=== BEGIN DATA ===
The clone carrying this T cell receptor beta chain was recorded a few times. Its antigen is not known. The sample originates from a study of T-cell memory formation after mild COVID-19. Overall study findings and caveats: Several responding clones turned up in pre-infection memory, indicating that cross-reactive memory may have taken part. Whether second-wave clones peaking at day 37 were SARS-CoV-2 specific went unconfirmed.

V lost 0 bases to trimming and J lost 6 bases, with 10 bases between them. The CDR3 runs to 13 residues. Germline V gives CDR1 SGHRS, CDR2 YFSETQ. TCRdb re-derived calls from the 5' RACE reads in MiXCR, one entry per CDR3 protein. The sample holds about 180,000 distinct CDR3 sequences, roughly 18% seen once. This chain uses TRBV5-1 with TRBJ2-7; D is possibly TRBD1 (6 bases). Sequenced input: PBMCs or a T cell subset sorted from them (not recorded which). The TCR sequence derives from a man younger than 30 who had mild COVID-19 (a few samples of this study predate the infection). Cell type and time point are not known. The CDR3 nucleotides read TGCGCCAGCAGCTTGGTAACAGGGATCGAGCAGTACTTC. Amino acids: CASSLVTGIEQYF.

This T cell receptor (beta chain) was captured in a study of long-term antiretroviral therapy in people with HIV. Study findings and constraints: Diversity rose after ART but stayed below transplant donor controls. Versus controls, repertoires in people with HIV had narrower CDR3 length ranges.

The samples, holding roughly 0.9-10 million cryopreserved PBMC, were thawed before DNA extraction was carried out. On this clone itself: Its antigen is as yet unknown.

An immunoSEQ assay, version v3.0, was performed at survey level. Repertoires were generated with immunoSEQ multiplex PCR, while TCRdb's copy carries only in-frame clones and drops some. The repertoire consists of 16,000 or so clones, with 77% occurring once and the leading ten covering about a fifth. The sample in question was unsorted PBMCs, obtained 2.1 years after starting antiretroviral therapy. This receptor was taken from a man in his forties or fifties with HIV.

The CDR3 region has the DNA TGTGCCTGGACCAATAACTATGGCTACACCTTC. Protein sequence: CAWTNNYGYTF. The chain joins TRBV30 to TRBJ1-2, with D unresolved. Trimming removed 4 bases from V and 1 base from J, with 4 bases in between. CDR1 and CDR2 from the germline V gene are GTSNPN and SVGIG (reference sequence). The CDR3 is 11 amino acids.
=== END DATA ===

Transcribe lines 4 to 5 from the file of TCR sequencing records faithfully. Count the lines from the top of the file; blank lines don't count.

The samples, holding roughly 0.9-10 million cryopreserved PBMC, were thawed before DNA extraction was carried out. On this clone itself: Its antigen is as yet unknown.

An immunoSEQ assay, version v3.0, was performed at survey level. Repertoires were generated with immunoSEQ multiplex PCR, while TCRdb's copy carries only in-frame clones and drops some. The repertoire consists of 16,000 or so clones, with 77% occurring once and the leading ten covering about a fifth. The sample in question was unsorted PBMCs, obtained 2.1 years after starting antiretroviral therapy. This receptor was taken from a man in his forties or fifties with HIV.